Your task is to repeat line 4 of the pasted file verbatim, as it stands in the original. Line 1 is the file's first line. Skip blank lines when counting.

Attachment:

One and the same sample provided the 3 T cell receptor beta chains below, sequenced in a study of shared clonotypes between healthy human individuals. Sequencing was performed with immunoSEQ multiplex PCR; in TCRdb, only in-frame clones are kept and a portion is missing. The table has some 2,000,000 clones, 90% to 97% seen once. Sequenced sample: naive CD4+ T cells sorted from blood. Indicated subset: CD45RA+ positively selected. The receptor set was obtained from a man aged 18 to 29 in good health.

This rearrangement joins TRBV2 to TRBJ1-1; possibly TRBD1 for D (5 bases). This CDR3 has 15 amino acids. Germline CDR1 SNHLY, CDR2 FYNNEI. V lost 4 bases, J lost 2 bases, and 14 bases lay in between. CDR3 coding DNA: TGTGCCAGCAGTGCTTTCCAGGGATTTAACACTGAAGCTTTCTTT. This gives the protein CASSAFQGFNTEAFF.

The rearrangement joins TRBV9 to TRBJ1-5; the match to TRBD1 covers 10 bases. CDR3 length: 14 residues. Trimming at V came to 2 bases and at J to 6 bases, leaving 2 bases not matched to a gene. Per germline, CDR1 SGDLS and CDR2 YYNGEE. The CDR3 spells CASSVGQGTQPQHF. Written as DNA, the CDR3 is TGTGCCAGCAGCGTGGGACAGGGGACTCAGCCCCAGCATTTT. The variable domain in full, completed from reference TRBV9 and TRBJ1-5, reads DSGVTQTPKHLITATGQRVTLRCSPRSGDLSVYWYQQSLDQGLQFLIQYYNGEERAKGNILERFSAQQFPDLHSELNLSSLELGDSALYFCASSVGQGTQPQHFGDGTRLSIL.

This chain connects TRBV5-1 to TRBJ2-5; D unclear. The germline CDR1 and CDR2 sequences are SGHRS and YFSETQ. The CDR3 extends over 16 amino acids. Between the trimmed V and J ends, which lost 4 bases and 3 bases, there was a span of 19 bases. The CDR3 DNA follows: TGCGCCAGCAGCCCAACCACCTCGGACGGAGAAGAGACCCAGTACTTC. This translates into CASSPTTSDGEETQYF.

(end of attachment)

This chain connects TRBV5-1 to TRBJ2-5; D unclear. The germline CDR1 and CDR2 sequences are SGHRS and YFSETQ. The CDR3 extends over 16 amino acids. Between the trimmed V and J ends, which lost 4 bases and 3 bases, there was a span of 19 bases. The CDR3 DNA follows: TGCGCCAGCAGCCCAACCACCTCGGACGGAGAAGAGACCCAGTACTTC. This translates into CASSPTTSDGEETQYF.